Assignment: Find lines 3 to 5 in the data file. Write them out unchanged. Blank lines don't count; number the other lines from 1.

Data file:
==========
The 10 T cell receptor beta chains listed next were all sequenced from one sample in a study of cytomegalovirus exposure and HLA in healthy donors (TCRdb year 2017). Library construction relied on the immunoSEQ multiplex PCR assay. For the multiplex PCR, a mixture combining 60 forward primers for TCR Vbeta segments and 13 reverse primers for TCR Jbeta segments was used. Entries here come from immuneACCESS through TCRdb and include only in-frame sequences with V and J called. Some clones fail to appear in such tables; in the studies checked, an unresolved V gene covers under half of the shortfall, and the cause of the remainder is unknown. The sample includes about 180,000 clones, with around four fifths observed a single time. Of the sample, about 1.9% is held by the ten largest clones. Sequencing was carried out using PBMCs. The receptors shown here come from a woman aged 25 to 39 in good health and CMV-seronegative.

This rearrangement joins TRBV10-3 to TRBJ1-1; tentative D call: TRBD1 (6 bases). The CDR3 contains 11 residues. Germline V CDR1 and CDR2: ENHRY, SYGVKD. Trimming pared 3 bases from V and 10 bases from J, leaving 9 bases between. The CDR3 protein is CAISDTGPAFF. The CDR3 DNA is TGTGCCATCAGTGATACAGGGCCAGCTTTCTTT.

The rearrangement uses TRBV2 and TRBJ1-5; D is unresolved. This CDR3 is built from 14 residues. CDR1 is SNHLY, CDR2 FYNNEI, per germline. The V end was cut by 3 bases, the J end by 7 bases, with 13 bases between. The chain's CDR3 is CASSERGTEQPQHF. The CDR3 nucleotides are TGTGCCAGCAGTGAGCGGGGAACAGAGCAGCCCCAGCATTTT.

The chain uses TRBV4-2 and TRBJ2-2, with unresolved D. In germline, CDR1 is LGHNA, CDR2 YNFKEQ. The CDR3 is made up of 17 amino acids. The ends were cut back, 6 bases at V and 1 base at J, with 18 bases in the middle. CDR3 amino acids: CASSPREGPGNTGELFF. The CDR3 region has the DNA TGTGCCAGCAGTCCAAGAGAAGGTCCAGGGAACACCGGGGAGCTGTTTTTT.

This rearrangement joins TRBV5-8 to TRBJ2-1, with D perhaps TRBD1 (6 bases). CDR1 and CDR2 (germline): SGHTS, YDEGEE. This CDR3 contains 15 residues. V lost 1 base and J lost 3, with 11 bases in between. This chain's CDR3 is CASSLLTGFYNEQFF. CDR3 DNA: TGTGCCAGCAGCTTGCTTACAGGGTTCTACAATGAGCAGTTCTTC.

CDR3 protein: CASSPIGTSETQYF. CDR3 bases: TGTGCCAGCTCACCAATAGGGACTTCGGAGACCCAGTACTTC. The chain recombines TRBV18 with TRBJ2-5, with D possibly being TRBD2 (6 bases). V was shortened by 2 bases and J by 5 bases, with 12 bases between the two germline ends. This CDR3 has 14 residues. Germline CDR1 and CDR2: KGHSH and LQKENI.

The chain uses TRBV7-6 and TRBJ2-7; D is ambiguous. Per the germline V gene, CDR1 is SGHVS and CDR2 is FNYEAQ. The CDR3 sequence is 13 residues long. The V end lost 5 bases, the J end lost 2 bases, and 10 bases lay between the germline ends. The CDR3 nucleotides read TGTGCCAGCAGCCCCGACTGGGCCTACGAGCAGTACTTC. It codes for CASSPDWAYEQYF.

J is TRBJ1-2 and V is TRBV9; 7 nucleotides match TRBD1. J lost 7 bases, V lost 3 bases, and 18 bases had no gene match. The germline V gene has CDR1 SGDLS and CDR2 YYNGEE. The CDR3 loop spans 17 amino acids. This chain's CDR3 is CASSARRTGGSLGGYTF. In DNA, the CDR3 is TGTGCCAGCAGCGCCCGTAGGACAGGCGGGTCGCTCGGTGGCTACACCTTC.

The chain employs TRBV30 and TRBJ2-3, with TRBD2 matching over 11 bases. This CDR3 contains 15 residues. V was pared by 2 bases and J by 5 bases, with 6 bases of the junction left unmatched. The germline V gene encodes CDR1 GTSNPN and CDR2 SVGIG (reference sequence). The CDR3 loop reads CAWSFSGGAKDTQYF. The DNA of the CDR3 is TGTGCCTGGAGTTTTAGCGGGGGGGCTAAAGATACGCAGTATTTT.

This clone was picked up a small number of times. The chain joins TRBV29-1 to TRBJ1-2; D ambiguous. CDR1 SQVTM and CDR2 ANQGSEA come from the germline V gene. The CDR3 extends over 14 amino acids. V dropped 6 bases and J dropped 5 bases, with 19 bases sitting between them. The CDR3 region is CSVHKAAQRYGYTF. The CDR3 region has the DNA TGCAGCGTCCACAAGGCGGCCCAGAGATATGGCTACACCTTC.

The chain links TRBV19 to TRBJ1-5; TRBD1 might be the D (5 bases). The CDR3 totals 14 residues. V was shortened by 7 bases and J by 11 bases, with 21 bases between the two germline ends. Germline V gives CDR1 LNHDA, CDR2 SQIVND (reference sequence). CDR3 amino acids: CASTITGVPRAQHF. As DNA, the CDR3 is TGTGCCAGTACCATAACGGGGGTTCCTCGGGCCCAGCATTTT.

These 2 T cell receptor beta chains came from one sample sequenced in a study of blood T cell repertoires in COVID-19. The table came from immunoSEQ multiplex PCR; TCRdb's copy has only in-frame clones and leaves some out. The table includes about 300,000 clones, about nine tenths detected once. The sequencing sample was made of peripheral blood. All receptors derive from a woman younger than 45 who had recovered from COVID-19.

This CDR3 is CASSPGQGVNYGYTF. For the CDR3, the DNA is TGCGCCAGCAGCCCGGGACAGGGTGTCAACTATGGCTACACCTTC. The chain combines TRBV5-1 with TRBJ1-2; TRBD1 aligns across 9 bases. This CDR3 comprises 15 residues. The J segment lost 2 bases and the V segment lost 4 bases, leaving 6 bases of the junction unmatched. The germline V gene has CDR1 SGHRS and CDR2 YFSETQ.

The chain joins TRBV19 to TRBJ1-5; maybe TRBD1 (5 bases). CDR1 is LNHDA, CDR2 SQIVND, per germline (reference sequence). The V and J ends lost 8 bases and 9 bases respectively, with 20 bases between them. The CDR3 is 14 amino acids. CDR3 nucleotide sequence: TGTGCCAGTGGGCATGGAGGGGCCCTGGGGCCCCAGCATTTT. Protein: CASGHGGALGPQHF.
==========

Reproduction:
The rearrangement uses TRBV2 and TRBJ1-5; D is unresolved. This CDR3 is built from 14 residues. CDR1 is SNHLY, CDR2 FYNNEI, per germline. The V end was cut by 3 bases, the J end by 7 bases, with 13 bases between. The chain's CDR3 is CASSERGTEQPQHF. The CDR3 nucleotides are TGTGCCAGCAGTGAGCGGGGAACAGAGCAGCCCCAGCATTTT.

The chain uses TRBV4-2 and TRBJ2-2, with unresolved D. In germline, CDR1 is LGHNA, CDR2 YNFKEQ. The CDR3 is made up of 17 amino acids. The ends were cut back, 6 bases at V and 1 base at J, with 18 bases in the middle. CDR3 amino acids: CASSPREGPGNTGELFF. The CDR3 region has the DNA TGTGCCAGCAGTCCAAGAGAAGGTCCAGGGAACACCGGGGAGCTGTTTTTT.

This rearrangement joins TRBV5-8 to TRBJ2-1, with D perhaps TRBD1 (6 bases). CDR1 and CDR2 (germline): SGHTS, YDEGEE. This CDR3 contains 15 residues. V lost 1 base and J lost 3, with 11 bases in between. This chain's CDR3 is CASSLLTGFYNEQFF. CDR3 DNA: TGTGCCAGCAGCTTGCTTACAGGGTTCTACAATGAGCAGTTCTTC.